Hedone (London): top produce does the job, sometimes

 (Note added December 2011: A second visit was distinctly less impressive than reflected in the review below. Between excellent dishes, the already noted amateurish mistakes were magnified to the point that a dish was tasting positively vile and verging on inedible (a salty cockle broth garnishing a turbot). When asked by the manager how it was, we told her how it was. The chef stormed out of the kitchen to confront us and assert that we were wrong. Unfortunately we were obviously right, saltiness is just that thing that anybody can spot…it was probably just hurt pride on his part that prevented him from admitting the mistake – a rather unpromising attitude for future developments. At those prices and with that attitude, we will not risk Hedone again for a long while).


Long cut through London from E1 to W4, for what? Well, for a good cause we hope. We look at the lunch menu, which offers 3, 4 or 5 courses (with two choices only for mains and desserts). Everything is enticing, so we ask for everything.

We are a little disappointed though that a lamb, which has been judged by this guy the best he’s ever eaten, isn’t on the menu. As it happens, this illustrious gourmet happens to be sitting right at the next table (we know it but he doesn’t, ah the joys of anonymity) and we become green with envy when we see chef Mikael Jonsson himself step out from the full open view kitchen area to personally bring the sought-after lamb to the next table! But this and other special treats are well deserved: our gourmet neighbour has been at Hedone six times in two weeks, a feat that we could never match, has written a glowing review, and has scored the cuisine at 2* level. Do we agree? 

Let’s be frank: with such a high bar set, no.

With us, excellent bread such as the one on show today is always a winner: nice crust, texture and flavour, even  if of only one type, which is a slight disappointment. Some at least minimal variety is important with bread.


An umami flan, topped by seaweed coulis (we think), suavely unctuous, offers unusual and crystal clear flavours, a striking opening to the meal, a work of simple genius. It was preceded by an also striking nibble of a sable’ buckwheat biscuit in which Berkswell cheese flavour comes through intensely, subtly accompanied by a blackcurrant powder.


A gazpacho is bursting with vegetable flavour and vibrant colour (good produce and good judgement in proportions and seasoning do the job), served spectacularly in a transparent bowl, and the dill seed sorbet worked very well indeed at all levels, flavour, temperature and consistency.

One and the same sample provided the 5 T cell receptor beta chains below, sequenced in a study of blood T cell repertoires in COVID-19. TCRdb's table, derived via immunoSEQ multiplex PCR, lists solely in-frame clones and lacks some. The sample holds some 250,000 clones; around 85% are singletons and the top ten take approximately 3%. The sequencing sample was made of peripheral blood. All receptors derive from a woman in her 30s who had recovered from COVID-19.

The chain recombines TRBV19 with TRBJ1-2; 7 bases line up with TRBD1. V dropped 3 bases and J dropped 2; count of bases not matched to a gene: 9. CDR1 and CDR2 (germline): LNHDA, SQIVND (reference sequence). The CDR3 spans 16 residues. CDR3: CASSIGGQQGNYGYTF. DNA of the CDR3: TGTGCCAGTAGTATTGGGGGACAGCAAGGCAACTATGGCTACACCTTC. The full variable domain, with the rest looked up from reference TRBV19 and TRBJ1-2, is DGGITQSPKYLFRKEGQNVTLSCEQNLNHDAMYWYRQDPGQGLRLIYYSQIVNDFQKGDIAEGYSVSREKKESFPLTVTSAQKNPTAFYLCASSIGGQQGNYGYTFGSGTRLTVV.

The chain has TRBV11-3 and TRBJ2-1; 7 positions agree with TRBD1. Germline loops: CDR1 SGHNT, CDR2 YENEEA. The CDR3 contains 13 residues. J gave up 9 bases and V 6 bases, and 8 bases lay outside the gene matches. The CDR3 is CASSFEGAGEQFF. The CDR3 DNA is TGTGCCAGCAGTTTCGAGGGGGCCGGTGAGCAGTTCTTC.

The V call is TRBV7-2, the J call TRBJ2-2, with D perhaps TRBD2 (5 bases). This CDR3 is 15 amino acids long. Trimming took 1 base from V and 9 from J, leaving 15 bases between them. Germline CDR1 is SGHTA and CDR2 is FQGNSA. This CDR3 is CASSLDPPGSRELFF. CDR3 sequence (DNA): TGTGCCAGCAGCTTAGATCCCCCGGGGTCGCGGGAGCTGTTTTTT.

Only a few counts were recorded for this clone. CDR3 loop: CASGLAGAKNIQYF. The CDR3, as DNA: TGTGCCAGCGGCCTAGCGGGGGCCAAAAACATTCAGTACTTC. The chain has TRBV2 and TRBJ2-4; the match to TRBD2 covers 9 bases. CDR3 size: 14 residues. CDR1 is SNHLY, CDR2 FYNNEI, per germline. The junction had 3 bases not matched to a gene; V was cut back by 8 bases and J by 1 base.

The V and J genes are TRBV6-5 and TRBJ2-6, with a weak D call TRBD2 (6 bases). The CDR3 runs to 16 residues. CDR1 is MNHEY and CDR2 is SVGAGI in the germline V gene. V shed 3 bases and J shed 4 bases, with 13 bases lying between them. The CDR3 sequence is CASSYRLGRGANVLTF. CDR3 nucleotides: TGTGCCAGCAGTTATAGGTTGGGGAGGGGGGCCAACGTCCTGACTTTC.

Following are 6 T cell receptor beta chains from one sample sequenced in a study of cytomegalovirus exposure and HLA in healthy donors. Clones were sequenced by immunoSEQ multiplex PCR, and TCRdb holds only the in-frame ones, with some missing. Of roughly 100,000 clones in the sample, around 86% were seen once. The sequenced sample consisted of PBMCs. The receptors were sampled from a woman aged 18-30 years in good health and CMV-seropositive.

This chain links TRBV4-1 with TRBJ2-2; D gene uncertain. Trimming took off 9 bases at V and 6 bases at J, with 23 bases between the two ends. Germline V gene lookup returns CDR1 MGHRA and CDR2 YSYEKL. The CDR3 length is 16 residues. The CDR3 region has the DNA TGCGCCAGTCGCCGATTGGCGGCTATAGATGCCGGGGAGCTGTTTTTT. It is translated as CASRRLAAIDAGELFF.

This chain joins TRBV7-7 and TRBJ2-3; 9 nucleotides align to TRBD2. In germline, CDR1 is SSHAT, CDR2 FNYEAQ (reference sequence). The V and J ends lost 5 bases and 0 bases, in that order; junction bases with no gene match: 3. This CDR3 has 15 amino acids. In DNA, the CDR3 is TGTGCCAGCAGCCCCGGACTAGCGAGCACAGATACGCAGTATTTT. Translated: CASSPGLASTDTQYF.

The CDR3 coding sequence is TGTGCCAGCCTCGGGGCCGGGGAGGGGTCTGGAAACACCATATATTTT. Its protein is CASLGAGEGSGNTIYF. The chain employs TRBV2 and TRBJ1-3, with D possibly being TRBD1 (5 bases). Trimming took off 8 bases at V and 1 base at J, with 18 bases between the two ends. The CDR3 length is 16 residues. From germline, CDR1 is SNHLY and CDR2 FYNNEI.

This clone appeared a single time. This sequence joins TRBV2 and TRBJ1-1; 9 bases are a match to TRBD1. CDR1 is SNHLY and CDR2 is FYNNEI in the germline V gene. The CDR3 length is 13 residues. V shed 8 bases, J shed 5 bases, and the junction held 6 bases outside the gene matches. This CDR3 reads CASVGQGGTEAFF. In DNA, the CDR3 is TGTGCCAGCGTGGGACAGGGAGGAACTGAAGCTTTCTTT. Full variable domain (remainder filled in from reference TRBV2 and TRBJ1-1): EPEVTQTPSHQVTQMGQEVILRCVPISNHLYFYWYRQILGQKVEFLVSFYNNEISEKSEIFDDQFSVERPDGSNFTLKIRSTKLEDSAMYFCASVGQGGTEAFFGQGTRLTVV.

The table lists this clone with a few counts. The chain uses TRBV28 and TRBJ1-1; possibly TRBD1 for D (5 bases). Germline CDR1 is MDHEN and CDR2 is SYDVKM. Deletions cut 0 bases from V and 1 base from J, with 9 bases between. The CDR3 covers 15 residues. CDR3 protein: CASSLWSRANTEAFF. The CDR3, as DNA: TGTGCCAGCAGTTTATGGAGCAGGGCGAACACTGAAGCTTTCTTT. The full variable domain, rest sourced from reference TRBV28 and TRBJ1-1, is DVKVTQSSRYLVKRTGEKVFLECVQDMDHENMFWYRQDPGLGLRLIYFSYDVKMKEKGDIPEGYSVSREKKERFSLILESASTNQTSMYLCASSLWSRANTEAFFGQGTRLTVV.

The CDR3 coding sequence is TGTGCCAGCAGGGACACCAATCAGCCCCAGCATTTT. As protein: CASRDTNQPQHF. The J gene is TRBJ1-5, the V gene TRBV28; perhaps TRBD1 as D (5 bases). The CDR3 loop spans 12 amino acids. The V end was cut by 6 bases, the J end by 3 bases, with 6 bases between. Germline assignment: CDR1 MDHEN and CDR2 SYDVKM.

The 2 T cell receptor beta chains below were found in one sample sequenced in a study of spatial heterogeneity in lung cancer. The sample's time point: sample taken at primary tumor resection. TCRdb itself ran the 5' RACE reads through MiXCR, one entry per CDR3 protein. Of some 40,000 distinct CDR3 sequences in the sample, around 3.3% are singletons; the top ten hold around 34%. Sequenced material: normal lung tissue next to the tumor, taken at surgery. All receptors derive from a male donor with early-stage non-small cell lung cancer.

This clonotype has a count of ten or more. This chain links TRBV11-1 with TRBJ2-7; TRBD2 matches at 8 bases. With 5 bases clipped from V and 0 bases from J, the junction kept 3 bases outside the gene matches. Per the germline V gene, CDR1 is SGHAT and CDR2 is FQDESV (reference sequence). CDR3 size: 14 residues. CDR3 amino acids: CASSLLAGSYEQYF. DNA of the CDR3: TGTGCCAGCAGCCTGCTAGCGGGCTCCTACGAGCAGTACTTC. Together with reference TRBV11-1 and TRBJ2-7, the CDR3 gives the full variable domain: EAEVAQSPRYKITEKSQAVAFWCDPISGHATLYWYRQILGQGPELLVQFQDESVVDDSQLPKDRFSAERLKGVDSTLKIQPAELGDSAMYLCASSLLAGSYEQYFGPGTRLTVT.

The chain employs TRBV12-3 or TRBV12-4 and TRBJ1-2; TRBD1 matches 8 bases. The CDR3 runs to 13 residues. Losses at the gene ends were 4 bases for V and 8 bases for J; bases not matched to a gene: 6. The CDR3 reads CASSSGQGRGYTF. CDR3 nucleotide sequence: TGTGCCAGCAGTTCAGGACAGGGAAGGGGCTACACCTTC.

A simply grilled mackerel with Japanese flavours was incredibly soft and succulent, perfectly seasoned and accompanied by the tenderest of green leaves. A dish of great simplicity and effectiveness.

So far so good. But the the cooking was not perfect across the board. A wild salmon was reduced to a squashy texture by slow cooking. You can see from the photo some signs of the massacre. A nicely crispy skin or at least some firmness of flesh would better serve the splendid beast which died for us. Yet the peas were very good.

Conversely, we found too much firmness in a thickly cut pork of superb quality and exploding flavour, due to being a little overdone (great potato mash with just a hint of mustard (we think) and Grelot onions though, and the simple jus was perfect! And the crispiness of the skin!).

And, no matter how good and fresh the scallops were in another dish (and they were again fantastic), just steaming them (admittedly very precisely) with no contrast or complement for their natural potent umami and sweetness seems a bit like raising the white flag as an ambitious cook. Cuisine has been developed to enhance the natural flavour of the raw materials, after all. Isn’t this is what cooks do?



For desserts, a texturally very pleasant, smooth almond blanc manger provided a nice contrast to the acidity of an apricot, but perhaps the acidity itself was too much for balance.



On the other hand the Hedone chocolate bar (72%) was minimalistically but chewily gratifying. 

We always order espresso coffee with some hesitation. Especially when, like here, most of the personnel is French… But it was of excellent quality and reasonably well executed.

We paid £183 with a £44 wine and water, which may seem steep but isn’t, really. Not only will you find here some of the best quality produce around, but the dishes are generously portioned and allow you to enjoy them in several morsels (accumulating flavours and impressions) instead of disappearing in just one or two

Chef Jonsson seems a remarkable kind of chef, with his unusual pedigree of former gourmet and his ‘obsession’ with raw materials. He is very clever in keeping it simple, staying within his comfort zone of cooking, and focussing on sourcing. For what we’ve seen he would not excel at complex preparations, not having an assured hand in cooking, nor always stunning ideas on layering flavours. Hedone is already one of the best addresses in London – provided you are not in search of intricate dishes or complex culinary ideas or ambitious presentation, but of a potently good meal of dishes that are not pretentious yet do have some subtlety. Their only pretention, really, is great ingredients that are encouraged to speak mostly for themselves.

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